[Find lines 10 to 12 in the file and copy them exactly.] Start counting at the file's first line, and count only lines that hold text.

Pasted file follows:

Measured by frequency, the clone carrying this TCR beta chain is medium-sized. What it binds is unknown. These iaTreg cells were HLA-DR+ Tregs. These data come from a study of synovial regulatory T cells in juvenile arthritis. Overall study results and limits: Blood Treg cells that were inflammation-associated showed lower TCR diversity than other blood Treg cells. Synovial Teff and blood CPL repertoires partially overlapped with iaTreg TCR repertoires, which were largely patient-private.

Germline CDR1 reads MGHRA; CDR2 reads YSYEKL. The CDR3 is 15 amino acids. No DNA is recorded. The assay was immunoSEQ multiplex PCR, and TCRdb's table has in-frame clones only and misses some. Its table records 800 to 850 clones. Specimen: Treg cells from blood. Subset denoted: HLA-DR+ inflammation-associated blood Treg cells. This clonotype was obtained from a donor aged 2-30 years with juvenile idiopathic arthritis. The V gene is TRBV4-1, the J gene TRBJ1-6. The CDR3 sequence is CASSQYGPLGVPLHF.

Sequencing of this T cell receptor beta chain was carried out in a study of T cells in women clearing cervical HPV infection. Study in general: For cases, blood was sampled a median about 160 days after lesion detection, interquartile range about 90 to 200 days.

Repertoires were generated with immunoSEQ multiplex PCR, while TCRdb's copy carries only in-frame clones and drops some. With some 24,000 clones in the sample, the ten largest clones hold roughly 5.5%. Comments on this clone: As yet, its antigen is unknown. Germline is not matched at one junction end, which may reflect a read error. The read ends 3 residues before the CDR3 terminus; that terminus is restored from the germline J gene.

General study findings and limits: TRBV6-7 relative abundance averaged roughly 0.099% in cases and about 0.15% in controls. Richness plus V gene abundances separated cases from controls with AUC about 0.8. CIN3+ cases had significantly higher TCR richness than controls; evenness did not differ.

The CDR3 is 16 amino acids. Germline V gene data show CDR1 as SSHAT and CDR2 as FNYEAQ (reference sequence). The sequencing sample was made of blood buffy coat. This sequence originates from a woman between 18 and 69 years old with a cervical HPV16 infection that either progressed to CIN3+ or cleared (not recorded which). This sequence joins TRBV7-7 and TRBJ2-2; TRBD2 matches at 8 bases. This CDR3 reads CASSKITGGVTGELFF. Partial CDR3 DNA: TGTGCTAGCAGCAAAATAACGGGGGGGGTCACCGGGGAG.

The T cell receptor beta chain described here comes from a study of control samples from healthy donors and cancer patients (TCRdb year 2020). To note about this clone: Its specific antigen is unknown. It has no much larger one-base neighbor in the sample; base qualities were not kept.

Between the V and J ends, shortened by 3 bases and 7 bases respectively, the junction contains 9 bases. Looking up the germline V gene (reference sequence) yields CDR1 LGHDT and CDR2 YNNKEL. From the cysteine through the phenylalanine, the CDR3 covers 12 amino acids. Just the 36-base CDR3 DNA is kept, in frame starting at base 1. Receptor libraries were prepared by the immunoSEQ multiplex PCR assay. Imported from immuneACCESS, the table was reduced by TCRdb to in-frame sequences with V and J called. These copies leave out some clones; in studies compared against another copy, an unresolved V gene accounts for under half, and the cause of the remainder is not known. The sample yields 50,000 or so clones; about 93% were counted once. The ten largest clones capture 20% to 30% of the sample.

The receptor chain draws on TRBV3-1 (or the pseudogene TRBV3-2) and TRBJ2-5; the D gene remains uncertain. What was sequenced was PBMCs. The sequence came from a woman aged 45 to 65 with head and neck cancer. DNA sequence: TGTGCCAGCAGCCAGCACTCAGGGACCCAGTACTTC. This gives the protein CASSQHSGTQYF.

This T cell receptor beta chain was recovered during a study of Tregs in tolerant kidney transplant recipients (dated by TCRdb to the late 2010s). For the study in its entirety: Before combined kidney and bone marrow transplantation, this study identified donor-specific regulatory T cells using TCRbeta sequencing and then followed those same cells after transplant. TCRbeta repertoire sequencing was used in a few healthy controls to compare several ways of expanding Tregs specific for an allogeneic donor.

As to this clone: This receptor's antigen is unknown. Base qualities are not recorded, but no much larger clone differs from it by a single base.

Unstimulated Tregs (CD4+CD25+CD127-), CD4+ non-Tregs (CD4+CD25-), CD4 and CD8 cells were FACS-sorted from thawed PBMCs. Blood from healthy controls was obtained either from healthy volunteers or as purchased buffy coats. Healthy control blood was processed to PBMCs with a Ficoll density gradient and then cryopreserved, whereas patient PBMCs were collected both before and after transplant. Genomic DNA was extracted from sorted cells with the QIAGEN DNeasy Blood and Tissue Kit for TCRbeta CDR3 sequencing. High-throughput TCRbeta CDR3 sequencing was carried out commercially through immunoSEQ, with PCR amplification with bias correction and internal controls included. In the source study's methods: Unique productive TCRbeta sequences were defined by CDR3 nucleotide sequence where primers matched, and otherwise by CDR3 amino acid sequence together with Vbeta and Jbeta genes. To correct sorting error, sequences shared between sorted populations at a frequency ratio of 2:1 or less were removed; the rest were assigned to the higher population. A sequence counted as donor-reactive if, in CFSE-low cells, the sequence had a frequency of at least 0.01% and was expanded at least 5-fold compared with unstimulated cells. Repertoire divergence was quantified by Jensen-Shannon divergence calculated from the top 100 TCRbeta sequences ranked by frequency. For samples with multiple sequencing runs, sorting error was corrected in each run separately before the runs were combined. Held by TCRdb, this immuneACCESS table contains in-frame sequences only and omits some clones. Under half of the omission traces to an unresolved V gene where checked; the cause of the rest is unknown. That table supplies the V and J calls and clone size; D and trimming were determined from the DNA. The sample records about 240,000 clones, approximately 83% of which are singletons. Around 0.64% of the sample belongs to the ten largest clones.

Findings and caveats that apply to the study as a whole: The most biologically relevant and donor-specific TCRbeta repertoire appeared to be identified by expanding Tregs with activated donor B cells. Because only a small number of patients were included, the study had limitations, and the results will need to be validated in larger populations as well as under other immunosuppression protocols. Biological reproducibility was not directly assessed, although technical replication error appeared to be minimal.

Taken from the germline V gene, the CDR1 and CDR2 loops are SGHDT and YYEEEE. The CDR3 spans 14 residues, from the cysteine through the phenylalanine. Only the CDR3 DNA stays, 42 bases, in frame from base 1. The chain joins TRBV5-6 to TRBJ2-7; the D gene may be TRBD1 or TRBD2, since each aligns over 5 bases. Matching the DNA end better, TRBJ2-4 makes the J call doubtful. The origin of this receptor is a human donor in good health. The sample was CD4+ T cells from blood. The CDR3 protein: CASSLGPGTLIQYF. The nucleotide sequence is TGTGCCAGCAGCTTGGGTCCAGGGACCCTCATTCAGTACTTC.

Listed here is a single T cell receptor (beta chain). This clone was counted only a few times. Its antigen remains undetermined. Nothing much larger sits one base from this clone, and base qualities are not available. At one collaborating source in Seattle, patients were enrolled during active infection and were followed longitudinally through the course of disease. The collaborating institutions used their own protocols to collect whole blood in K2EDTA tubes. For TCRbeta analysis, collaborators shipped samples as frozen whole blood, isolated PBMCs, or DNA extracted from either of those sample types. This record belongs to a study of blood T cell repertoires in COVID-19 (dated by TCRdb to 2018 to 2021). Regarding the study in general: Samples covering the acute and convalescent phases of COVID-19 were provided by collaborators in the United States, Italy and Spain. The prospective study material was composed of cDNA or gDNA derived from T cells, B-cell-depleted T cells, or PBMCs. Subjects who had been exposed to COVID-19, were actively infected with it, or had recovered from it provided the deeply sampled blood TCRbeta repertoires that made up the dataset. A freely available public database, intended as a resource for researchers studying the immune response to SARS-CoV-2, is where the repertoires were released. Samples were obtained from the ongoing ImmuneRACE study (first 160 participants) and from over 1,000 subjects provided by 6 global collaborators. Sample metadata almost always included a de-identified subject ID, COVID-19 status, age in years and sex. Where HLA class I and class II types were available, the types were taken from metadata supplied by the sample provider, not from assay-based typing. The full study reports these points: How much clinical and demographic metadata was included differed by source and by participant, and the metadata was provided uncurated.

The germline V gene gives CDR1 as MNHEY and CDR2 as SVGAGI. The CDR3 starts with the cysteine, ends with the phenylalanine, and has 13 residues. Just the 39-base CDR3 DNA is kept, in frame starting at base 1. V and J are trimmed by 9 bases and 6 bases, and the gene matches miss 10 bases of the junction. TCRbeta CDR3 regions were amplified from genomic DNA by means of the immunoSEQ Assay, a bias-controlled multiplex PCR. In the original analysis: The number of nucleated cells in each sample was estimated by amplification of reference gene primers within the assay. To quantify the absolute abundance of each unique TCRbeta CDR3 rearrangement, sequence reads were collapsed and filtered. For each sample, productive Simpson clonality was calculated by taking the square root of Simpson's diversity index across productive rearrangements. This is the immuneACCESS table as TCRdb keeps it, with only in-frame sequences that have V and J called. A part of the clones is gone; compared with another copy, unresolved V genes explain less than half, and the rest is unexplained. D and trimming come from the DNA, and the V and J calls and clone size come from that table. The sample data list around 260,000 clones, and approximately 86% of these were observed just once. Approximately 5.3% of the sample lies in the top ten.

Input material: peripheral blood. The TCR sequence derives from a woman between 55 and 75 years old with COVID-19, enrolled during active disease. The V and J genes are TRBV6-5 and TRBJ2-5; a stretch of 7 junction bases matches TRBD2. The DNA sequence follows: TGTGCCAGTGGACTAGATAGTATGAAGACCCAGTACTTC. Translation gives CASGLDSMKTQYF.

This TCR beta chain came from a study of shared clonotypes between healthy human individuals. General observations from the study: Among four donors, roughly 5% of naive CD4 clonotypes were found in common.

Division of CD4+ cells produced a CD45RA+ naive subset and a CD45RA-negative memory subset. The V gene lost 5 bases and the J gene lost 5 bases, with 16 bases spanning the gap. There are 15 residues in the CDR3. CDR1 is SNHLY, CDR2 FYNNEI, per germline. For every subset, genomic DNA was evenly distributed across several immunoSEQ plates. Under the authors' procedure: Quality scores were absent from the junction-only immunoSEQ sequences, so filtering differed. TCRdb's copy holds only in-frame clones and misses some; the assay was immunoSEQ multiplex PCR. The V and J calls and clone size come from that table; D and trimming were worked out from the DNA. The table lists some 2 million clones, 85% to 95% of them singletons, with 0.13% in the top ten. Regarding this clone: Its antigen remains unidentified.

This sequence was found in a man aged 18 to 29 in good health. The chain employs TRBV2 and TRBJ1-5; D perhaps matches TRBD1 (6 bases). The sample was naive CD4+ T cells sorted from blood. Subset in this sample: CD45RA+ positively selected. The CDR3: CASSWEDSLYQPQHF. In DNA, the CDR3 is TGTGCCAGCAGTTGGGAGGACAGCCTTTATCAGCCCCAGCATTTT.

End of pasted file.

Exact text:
This T cell receptor beta chain was recovered during a study of Tregs in tolerant kidney transplant recipients (dated by TCRdb to the late 2010s). For the study in its entirety: Before combined kidney and bone marrow transplantation, this study identified donor-specific regulatory T cells using TCRbeta sequencing and then followed those same cells after transplant. TCRbeta repertoire sequencing was used in a few healthy controls to compare several ways of expanding Tregs specific for an allogeneic donor.

As to this clone: This receptor's antigen is unknown. Base qualities are not recorded, but no much larger clone differs from it by a single base.

Unstimulated Tregs (CD4+CD25+CD127-), CD4+ non-Tregs (CD4+CD25-), CD4 and CD8 cells were FACS-sorted from thawed PBMCs. Blood from healthy controls was obtained either from healthy volunteers or as purchased buffy coats. Healthy control blood was processed to PBMCs with a Ficoll density gradient and then cryopreserved, whereas patient PBMCs were collected both before and after transplant. Genomic DNA was extracted from sorted cells with the QIAGEN DNeasy Blood and Tissue Kit for TCRbeta CDR3 sequencing. High-throughput TCRbeta CDR3 sequencing was carried out commercially through immunoSEQ, with PCR amplification with bias correction and internal controls included. In the source study's methods: Unique productive TCRbeta sequences were defined by CDR3 nucleotide sequence where primers matched, and otherwise by CDR3 amino acid sequence together with Vbeta and Jbeta genes. To correct sorting error, sequences shared between sorted populations at a frequency ratio of 2:1 or less were removed; the rest were assigned to the higher population. A sequence counted as donor-reactive if, in CFSE-low cells, the sequence had a frequency of at least 0.01% and was expanded at least 5-fold compared with unstimulated cells. Repertoire divergence was quantified by Jensen-Shannon divergence calculated from the top 100 TCRbeta sequences ranked by frequency. For samples with multiple sequencing runs, sorting error was corrected in each run separately before the runs were combined. Held by TCRdb, this immuneACCESS table contains in-frame sequences only and omits some clones. Under half of the omission traces to an unresolved V gene where checked; the cause of the rest is unknown. That table supplies the V and J calls and clone size; D and trimming were determined from the DNA. The sample records about 240,000 clones, approximately 83% of which are singletons. Around 0.64% of the sample belongs to the ten largest clones.